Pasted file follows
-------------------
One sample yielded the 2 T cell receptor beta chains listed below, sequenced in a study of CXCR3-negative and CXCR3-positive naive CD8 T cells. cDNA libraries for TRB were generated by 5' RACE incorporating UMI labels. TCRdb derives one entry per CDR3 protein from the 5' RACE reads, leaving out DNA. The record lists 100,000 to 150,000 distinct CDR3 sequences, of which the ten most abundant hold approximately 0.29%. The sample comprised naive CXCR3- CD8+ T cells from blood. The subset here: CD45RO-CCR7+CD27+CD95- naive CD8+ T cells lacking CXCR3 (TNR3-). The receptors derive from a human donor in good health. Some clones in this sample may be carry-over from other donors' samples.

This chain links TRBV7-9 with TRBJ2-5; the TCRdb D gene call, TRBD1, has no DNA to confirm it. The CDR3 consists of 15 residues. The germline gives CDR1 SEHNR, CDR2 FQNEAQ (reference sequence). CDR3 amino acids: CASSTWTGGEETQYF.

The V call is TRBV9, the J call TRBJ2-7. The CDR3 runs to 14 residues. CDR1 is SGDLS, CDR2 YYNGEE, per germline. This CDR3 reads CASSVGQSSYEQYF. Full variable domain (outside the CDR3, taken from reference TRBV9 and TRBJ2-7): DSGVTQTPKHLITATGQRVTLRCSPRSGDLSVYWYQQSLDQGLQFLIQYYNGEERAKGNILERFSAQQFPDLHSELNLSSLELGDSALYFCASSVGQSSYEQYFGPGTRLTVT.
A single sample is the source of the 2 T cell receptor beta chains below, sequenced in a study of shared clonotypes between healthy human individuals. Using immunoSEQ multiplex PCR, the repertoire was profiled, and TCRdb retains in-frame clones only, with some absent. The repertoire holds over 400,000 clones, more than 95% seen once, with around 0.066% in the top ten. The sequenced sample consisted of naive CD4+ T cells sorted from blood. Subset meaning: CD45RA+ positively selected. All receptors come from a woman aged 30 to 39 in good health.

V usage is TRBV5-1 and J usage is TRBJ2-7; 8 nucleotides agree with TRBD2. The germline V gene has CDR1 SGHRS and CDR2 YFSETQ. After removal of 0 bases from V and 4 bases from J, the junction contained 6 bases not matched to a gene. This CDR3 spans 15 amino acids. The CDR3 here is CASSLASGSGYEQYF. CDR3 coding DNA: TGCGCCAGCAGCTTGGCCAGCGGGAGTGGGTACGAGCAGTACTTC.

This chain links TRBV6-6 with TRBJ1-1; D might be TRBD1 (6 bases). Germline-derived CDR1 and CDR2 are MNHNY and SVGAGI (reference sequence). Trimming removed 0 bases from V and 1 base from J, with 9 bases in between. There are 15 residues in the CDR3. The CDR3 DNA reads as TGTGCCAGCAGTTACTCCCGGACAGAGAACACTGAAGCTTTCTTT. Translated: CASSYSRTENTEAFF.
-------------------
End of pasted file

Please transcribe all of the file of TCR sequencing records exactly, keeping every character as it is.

One sample yielded the 2 T cell receptor beta chains listed below, sequenced in a study of CXCR3-negative and CXCR3-positive naive CD8 T cells. cDNA libraries for TRB were generated by 5' RACE incorporating UMI labels. TCRdb derives one entry per CDR3 protein from the 5' RACE reads, leaving out DNA. The record lists 100,000 to 150,000 distinct CDR3 sequences, of which the ten most abundant hold approximately 0.29%. The sample comprised naive CXCR3- CD8+ T cells from blood. The subset here: CD45RO-CCR7+CD27+CD95- naive CD8+ T cells lacking CXCR3 (TNR3-). The receptors derive from a human donor in good health. Some clones in this sample may be carry-over from other donors' samples.

This chain links TRBV7-9 with TRBJ2-5; the TCRdb D gene call, TRBD1, has no DNA to confirm it. The CDR3 consists of 15 residues. The germline gives CDR1 SEHNR, CDR2 FQNEAQ (reference sequence). CDR3 amino acids: CASSTWTGGEETQYF.

The V call is TRBV9, the J call TRBJ2-7. The CDR3 runs to 14 residues. CDR1 is SGDLS, CDR2 YYNGEE, per germline. This CDR3 reads CASSVGQSSYEQYF. Full variable domain (outside the CDR3, taken from reference TRBV9 and TRBJ2-7): DSGVTQTPKHLITATGQRVTLRCSPRSGDLSVYWYQQSLDQGLQFLIQYYNGEERAKGNILERFSAQQFPDLHSELNLSSLELGDSALYFCASSVGQSSYEQYFGPGTRLTVT.
A single sample is the source of the 2 T cell receptor beta chains below, sequenced in a study of shared clonotypes between healthy human individuals. Using immunoSEQ multiplex PCR, the repertoire was profiled, and TCRdb retains in-frame clones only, with some absent. The repertoire holds over 400,000 clones, more than 95% seen once, with around 0.066% in the top ten. The sequenced sample consisted of naive CD4+ T cells sorted from blood. Subset meaning: CD45RA+ positively selected. All receptors come from a woman aged 30 to 39 in good health.

V usage is TRBV5-1 and J usage is TRBJ2-7; 8 nucleotides agree with TRBD2. The germline V gene has CDR1 SGHRS and CDR2 YFSETQ. After removal of 0 bases from V and 4 bases from J, the junction contained 6 bases not matched to a gene. This CDR3 spans 15 amino acids. The CDR3 here is CASSLASGSGYEQYF. CDR3 coding DNA: TGCGCCAGCAGCTTGGCCAGCGGGAGTGGGTACGAGCAGTACTTC.

This chain links TRBV6-6 with TRBJ1-1; D might be TRBD1 (6 bases). Germline-derived CDR1 and CDR2 are MNHNY and SVGAGI (reference sequence). Trimming removed 0 bases from V and 1 base from J, with 9 bases in between. There are 15 residues in the CDR3. The CDR3 DNA reads as TGTGCCAGCAGTTACTCCCGGACAGAGAACACTGAAGCTTTCTTT. Translated: CASSYSRTENTEAFF.